Meanwhile, during the same time period, India’s exports rose from around $2.8 billion to $6.8 billion, or a 19% average annual growth rate. Saon Ray, a professor at the Indian Council for Research on International Economic Relations, asserts that the ECTA (Economic Cooperation and Trade Agreement) is likely to be advantageous for Indian exports that are labor-intensive in industries like textiles, apparel, agriculture products, fish products, leather, footwear, furniture, sports goods, jewellery, engineering goods, as well as some pharmaceuticals and medical devices (ICRIER).

India is interested in a variety of raw materials and intermediate goods. India is particularly interested in plastics, whereas Australia is more protective, she said. The World Customs Organization’s Harmonized System, a global nomenclature for categorising traded goods, was developed. Ray continued, “Some items are sensitive in this chapter, though most items are expected to be liberalized.” He was referring to chapter 39 of the system’s codes, which deals with plastics and articles thereof.

Australia (and not India) is competitive in a number of services, such as postal and courier services, travel, and government goods and services, for instance (not included elsewhere). She went on to mention that India would like to sell Australia various commercial services, computer and information services, and other business services.India-Australia FTA in goods, services to double trade to $50 billion in five years - The Hindu BusinessLine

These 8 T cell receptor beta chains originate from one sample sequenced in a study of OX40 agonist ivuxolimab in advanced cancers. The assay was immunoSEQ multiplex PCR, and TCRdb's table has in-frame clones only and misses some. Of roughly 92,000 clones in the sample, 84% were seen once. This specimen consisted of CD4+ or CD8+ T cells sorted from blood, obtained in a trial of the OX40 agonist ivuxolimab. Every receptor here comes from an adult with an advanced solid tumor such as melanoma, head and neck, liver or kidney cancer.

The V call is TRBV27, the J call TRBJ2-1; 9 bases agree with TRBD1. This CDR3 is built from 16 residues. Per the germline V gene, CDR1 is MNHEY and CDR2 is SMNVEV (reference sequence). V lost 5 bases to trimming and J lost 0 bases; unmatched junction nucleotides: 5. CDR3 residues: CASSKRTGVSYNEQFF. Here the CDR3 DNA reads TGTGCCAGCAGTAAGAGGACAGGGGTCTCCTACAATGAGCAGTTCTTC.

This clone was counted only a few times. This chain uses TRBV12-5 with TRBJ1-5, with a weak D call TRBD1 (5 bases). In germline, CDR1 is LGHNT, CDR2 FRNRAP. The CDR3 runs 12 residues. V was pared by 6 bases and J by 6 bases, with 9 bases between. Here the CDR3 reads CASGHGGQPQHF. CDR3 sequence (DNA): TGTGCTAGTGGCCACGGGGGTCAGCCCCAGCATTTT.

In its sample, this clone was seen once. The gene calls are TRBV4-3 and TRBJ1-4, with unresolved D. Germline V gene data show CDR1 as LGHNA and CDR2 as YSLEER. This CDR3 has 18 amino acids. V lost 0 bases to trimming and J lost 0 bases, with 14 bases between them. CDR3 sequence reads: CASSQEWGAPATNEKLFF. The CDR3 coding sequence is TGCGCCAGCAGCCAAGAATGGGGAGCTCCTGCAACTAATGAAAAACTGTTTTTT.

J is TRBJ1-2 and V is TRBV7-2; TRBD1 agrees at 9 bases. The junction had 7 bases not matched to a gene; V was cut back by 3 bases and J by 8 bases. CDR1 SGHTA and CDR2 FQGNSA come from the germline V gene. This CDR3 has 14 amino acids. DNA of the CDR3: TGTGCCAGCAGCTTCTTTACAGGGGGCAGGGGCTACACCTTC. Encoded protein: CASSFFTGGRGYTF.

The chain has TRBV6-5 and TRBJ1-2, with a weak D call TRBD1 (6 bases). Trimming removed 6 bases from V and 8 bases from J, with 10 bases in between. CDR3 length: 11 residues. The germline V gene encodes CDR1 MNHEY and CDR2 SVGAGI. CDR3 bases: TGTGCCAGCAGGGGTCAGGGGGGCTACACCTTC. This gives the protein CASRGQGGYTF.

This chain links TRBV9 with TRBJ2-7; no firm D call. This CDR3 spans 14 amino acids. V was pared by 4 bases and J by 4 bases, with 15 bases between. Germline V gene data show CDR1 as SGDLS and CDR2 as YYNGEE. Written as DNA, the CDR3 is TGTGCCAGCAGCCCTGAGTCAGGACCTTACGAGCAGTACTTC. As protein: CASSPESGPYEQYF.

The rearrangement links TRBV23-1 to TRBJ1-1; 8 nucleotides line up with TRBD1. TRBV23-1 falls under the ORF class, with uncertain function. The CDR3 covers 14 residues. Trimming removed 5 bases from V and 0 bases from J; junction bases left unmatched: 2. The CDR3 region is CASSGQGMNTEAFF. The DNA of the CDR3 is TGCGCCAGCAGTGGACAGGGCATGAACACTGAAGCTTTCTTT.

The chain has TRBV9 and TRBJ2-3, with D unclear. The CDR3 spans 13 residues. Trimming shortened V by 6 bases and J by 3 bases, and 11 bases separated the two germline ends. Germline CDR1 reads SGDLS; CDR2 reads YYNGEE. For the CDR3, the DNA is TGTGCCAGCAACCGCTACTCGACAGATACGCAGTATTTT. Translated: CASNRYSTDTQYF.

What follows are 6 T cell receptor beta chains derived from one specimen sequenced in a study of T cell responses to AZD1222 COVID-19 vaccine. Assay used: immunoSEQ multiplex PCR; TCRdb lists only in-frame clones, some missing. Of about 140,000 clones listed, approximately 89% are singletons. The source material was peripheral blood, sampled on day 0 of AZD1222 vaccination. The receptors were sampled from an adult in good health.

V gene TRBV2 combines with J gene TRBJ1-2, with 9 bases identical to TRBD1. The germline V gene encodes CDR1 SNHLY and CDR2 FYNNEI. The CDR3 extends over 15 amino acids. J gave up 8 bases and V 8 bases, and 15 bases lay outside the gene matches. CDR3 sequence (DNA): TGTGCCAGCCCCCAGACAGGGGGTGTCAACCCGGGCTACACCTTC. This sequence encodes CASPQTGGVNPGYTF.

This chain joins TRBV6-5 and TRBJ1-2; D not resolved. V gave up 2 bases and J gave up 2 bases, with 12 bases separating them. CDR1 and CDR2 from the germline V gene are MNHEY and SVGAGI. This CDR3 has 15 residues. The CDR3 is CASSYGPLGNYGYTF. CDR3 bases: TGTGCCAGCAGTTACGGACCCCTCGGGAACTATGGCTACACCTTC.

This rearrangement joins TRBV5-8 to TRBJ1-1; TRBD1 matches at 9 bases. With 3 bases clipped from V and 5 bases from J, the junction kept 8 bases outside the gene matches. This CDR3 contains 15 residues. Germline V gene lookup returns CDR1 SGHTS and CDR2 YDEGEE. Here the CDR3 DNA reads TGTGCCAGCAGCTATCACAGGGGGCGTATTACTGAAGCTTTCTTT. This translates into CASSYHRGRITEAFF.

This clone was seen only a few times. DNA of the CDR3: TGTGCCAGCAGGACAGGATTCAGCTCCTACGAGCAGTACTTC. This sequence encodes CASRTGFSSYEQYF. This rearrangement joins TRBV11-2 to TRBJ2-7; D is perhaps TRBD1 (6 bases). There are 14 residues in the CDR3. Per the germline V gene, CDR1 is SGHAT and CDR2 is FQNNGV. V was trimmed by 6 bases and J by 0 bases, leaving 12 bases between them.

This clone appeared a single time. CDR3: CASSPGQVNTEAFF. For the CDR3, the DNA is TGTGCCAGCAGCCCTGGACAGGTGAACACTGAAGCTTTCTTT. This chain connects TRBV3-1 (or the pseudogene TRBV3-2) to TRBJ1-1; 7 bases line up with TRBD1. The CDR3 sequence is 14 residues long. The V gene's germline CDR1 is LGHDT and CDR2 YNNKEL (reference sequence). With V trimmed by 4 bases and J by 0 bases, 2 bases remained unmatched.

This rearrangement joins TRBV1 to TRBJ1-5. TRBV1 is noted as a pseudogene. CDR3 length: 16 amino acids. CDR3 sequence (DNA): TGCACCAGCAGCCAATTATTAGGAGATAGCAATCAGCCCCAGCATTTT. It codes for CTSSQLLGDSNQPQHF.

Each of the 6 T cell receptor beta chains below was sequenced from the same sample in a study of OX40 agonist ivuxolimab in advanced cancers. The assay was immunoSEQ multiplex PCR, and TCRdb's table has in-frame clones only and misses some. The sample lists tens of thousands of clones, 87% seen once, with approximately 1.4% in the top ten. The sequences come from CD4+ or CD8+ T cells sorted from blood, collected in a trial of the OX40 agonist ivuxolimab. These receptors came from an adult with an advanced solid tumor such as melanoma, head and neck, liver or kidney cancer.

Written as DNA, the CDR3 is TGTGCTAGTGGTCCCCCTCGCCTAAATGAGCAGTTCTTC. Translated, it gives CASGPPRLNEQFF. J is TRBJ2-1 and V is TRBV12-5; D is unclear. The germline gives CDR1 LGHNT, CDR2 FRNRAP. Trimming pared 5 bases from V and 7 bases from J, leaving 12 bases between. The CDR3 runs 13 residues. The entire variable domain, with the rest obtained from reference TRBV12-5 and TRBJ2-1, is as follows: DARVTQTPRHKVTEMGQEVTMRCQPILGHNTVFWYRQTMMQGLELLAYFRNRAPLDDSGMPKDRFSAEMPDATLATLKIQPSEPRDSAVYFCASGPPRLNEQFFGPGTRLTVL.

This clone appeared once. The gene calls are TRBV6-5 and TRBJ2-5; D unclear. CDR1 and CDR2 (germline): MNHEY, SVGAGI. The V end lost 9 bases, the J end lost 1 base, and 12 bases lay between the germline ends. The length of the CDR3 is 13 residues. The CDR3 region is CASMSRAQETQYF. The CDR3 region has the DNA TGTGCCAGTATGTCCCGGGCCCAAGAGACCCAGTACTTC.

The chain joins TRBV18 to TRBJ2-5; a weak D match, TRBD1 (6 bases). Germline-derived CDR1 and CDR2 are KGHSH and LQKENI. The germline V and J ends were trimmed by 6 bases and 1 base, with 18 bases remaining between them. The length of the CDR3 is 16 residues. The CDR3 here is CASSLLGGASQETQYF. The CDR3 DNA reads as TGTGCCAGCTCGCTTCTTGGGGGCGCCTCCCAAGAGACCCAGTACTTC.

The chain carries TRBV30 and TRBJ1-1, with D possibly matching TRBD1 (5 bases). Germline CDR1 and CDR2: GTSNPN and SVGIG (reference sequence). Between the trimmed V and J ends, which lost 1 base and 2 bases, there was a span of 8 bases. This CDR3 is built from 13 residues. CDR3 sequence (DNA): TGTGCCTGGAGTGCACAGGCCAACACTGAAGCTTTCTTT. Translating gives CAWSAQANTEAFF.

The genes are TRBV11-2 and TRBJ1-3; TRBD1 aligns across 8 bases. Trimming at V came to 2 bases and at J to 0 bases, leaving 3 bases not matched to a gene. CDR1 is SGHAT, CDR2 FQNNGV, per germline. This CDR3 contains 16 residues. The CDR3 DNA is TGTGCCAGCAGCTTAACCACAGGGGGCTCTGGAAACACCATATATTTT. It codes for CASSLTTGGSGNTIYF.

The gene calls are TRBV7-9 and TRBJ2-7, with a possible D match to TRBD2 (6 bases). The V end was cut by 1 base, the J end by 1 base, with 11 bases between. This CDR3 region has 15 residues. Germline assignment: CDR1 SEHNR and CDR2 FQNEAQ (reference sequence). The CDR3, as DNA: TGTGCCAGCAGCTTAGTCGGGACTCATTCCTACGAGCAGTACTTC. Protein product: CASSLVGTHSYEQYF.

Piyush Goyal, the minister of commerce and trade, stated after the FTA with Australia announcement that this action would open up markets across 6,000 broad Indian sectors, which may include finished goods like textiles, jewelry, and machinery. At a gathering, he added that Australian consumers could now benefit from Indian steel, whose export duty had been eliminated six months earlier.

Also, according to a number of industry experts, this agreement will increase India’s non-energy exports. A non-governmental trade organization, Associated Chambers of Commerce and Industries (ASSOCHAM), Vivek Chandra, the chair of India’s council for food processing and value adds, asserted in a tweet that the FTA will provide more chances for mutual gain and new technologies to “improve the industry with the rise of India’s food processing sector.”